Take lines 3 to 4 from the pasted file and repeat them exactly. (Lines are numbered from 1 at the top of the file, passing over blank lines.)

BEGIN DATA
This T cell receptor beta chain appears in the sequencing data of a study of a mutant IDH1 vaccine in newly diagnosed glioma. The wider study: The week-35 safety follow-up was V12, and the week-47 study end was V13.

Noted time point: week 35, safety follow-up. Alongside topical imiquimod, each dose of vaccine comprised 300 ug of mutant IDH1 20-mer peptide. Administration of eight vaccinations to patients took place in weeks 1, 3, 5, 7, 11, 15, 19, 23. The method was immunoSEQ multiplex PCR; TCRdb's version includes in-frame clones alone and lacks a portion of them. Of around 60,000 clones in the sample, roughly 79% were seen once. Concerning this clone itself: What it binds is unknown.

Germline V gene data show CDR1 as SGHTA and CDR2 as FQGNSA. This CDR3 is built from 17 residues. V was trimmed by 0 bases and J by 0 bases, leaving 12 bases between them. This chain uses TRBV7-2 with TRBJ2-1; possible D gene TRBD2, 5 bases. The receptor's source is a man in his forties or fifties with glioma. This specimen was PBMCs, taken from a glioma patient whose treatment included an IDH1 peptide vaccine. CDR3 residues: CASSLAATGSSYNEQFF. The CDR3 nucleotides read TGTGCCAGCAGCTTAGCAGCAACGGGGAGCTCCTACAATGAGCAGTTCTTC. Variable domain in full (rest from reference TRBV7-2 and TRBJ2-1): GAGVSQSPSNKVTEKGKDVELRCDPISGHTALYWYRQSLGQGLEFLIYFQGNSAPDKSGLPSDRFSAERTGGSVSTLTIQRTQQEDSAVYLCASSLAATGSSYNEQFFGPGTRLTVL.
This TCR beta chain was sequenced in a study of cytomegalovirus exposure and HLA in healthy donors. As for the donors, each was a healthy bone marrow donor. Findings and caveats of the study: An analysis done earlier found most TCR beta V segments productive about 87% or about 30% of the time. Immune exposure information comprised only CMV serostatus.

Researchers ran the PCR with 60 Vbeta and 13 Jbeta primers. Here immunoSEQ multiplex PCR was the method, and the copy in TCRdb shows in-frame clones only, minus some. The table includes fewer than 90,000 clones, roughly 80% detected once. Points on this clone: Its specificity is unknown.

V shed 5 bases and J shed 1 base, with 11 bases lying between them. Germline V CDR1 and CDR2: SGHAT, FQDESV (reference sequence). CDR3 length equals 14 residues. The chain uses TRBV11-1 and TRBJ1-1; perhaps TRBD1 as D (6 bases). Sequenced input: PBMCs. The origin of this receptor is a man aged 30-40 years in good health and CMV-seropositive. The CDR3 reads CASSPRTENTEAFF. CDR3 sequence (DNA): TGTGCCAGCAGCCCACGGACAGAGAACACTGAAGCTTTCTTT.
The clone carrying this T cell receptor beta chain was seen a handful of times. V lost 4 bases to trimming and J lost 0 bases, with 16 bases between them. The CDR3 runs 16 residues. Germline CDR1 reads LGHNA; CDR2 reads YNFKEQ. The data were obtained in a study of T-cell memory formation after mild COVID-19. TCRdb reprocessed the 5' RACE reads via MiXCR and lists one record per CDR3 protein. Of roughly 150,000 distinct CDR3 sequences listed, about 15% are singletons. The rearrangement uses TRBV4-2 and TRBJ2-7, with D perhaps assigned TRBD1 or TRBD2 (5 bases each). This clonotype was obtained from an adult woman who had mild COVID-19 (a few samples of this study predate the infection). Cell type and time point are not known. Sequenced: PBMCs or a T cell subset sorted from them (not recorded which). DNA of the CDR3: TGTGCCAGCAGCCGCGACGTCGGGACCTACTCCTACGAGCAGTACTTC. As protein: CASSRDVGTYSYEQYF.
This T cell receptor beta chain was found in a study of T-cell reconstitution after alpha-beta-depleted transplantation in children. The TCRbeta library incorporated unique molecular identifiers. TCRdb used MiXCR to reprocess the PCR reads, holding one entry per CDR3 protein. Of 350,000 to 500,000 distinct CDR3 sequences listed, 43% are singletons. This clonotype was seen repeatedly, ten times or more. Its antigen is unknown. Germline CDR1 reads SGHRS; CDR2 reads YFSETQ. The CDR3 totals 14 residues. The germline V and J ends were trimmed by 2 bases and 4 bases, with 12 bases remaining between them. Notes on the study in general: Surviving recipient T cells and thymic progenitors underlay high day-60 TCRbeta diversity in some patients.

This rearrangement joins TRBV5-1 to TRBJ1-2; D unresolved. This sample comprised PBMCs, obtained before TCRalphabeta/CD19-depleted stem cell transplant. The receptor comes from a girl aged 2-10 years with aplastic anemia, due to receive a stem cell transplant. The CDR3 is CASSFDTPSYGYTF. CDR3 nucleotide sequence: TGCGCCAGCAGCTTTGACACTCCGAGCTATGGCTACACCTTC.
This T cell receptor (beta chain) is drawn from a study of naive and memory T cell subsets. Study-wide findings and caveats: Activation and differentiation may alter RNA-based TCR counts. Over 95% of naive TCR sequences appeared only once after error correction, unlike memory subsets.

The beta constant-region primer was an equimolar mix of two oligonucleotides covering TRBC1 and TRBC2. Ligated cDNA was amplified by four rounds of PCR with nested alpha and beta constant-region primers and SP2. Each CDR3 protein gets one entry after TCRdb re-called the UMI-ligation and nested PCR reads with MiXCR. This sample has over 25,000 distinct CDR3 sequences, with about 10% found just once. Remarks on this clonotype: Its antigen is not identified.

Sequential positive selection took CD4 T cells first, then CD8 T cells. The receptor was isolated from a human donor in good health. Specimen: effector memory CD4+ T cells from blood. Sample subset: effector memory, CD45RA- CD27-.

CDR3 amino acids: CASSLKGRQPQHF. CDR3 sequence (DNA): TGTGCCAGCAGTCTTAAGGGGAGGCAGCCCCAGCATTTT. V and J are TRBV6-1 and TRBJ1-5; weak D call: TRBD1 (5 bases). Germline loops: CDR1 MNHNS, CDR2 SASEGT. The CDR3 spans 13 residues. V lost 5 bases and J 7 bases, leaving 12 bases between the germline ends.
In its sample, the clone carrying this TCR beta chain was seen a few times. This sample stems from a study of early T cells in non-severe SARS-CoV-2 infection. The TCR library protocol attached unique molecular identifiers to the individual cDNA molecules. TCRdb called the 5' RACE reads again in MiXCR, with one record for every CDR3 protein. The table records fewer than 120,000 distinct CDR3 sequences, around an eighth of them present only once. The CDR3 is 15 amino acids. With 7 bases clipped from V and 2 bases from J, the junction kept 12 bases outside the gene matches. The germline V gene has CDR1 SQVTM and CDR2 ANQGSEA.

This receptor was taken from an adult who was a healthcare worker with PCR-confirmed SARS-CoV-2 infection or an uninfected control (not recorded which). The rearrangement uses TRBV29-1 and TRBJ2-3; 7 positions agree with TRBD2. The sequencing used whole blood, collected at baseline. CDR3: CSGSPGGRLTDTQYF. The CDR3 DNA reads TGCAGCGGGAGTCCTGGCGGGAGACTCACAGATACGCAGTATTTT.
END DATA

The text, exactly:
Germline V gene data show CDR1 as SGHTA and CDR2 as FQGNSA. This CDR3 is built from 17 residues. V was trimmed by 0 bases and J by 0 bases, leaving 12 bases between them. This chain uses TRBV7-2 with TRBJ2-1; possible D gene TRBD2, 5 bases. The receptor's source is a man in his forties or fifties with glioma. This specimen was PBMCs, taken from a glioma patient whose treatment included an IDH1 peptide vaccine. CDR3 residues: CASSLAATGSSYNEQFF. The CDR3 nucleotides read TGTGCCAGCAGCTTAGCAGCAACGGGGAGCTCCTACAATGAGCAGTTCTTC. Variable domain in full (rest from reference TRBV7-2 and TRBJ2-1): GAGVSQSPSNKVTEKGKDVELRCDPISGHTALYWYRQSLGQGLEFLIYFQGNSAPDKSGLPSDRFSAERTGGSVSTLTIQRTQQEDSAVYLCASSLAATGSSYNEQFFGPGTRLTVL.
This TCR beta chain was sequenced in a study of cytomegalovirus exposure and HLA in healthy donors. As for the donors, each was a healthy bone marrow donor. Findings and caveats of the study: An analysis done earlier found most TCR beta V segments productive about 87% or about 30% of the time. Immune exposure information comprised only CMV serostatus.